‘IT’S not a Unionist plot to say CalMac ferries aren’t good enough” was a great comment article from Michael MacLeod.

Heartfelt opinion from someone who lives and works within the problem, and like so many Western Scots, his emotional investment in CalMac is clear enough.

No matter what transpires from this self-made mess, the ending must ensure that CalMac must not fail.

The necessity for CalMac’s fleet renewal is a permanent thing. It’s part and parcel of any transport company that the vehicles wear out and it is a business fundamental to have a permanently funded and continuously updated plan for the supply of vehicles. Such are the tools of the trade and even White Van Man with his Black+Decker drills and saws knows he must keep the tools going to get work and feed his family.

So very basic, it is not up for discussion, yet I clearly recall from more than 10 or even 15 years ago warnings from knowledgeable folk giving alarm that CMal’s (CalMac) fleet renewal planning was giving concern and that future events (meaning today!) could be trouble and strife. Here we are.

Possibly decisions put off to the last minute are not for the best. Surprised?

Like millions of we Scots, I too travel on CalMac ferries. I love the boats and it gives me great pleasure to walk around each noting that all the boats are good – as in GOOD! There may well be occasional glitches but as we know and are truthfully told, the problems are from age and overwork.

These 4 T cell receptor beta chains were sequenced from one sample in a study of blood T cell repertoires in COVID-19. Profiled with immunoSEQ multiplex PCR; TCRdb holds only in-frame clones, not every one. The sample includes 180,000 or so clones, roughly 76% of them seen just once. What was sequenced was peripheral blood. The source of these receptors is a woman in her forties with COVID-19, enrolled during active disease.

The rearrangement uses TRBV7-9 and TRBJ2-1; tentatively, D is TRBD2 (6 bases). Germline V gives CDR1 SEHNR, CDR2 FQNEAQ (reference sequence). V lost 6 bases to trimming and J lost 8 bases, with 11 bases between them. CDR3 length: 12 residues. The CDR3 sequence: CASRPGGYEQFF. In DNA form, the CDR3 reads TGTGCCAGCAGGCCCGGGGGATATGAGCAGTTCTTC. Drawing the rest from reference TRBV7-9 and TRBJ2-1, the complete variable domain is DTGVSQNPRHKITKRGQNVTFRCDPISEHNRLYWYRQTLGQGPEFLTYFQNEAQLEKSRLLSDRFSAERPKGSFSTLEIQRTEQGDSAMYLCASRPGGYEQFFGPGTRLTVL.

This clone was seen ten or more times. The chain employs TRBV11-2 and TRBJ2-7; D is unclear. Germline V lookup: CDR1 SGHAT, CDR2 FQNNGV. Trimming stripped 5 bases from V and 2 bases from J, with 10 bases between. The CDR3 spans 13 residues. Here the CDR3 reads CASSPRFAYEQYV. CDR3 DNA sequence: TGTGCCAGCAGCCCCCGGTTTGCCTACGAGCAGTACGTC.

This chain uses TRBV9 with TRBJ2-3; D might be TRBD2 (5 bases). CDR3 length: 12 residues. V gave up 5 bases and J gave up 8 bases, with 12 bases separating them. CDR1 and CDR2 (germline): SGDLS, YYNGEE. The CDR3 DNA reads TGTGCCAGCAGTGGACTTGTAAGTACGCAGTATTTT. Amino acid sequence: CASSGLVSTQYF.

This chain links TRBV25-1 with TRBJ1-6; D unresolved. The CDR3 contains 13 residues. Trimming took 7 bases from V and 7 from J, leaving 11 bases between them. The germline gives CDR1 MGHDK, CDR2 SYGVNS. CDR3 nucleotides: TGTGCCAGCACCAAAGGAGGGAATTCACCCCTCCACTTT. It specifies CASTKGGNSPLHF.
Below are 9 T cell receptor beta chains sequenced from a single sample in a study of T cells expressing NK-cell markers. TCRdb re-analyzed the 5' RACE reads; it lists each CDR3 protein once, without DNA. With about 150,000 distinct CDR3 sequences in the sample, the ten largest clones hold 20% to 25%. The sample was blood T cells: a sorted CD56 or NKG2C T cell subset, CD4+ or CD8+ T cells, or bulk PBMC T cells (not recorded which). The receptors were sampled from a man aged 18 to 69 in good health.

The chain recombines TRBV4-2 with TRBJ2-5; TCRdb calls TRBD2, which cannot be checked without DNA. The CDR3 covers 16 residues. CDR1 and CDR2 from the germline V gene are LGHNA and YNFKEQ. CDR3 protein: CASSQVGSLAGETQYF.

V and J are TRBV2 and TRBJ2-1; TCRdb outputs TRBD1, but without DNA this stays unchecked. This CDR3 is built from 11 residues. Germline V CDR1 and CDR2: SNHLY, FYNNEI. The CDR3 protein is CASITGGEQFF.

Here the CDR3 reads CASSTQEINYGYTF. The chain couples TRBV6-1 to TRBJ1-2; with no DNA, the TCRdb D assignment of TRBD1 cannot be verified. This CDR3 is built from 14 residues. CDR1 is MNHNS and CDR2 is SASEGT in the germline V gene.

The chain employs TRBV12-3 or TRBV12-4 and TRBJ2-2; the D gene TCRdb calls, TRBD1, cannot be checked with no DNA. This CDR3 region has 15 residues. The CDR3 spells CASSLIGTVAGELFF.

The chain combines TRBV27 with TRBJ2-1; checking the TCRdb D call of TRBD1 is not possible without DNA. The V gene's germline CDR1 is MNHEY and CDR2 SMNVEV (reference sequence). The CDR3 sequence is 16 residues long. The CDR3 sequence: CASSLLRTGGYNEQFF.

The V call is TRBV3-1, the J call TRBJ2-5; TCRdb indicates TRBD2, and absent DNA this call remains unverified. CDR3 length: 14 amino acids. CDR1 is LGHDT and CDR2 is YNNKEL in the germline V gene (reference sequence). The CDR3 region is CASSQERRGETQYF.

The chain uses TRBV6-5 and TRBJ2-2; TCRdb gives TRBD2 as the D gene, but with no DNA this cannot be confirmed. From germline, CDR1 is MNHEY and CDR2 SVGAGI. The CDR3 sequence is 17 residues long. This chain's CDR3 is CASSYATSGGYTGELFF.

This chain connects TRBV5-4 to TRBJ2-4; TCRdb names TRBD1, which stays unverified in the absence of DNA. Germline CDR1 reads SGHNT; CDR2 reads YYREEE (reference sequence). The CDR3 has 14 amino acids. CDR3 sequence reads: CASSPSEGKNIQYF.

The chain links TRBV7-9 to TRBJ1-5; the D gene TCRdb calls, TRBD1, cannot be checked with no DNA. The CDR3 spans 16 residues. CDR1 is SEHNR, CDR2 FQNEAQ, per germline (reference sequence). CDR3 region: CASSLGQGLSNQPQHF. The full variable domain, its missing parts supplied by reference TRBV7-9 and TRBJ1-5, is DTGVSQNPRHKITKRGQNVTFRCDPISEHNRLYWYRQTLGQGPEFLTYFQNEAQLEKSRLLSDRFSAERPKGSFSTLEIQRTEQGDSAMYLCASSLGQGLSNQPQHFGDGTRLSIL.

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With my professional eye, I feel such a sense of homecoming and rightness all around when again I have that couple of hours on board. Then to get a rare trip on the Finlaggan is a treat indeed, she is beautiful, she is ours – Scotland’s.

Let’s think and acknowledge:

Fleet renewal is a permanent and continuous event.

Transport Scotland through the agency of CMal is in charge of fleet renewal.

The Scottish Government is in charge of Transport Scotland.

The Scottish Government appoints board members to CMal.

My personal thoughts on Ferguson Marine: a complete and factual storied timeline leading up to today is not available. Sadly, life in the UK is such that the recent BBC documentary on the matter and the BBC in general cannot be trusted either as that corporation has become nothing but a political tool of Westminster.

In the last two decades at least, each time a ferry build contract went abroad, there was always a clamour of “Why not Scotland? Scotland is the best shipbuilder in the world”. Making this a handy and politicised spear to poke the emotions of Scots in the pub which was effective and held truth. “Why not Scotland?” Is Scotland so bad?

You can see the temptation to get the ships back home. What a poke in the eye that would be to shut up Labour plus nascent scum Tories. CalMac ferries made in Scotland from girders. Simultaneously, bad news came along that the shipyard in Port Glasgow was finally giving up. Such a great history and an area not deserving of such a blow after years of hammering down from Thatcherite fallout.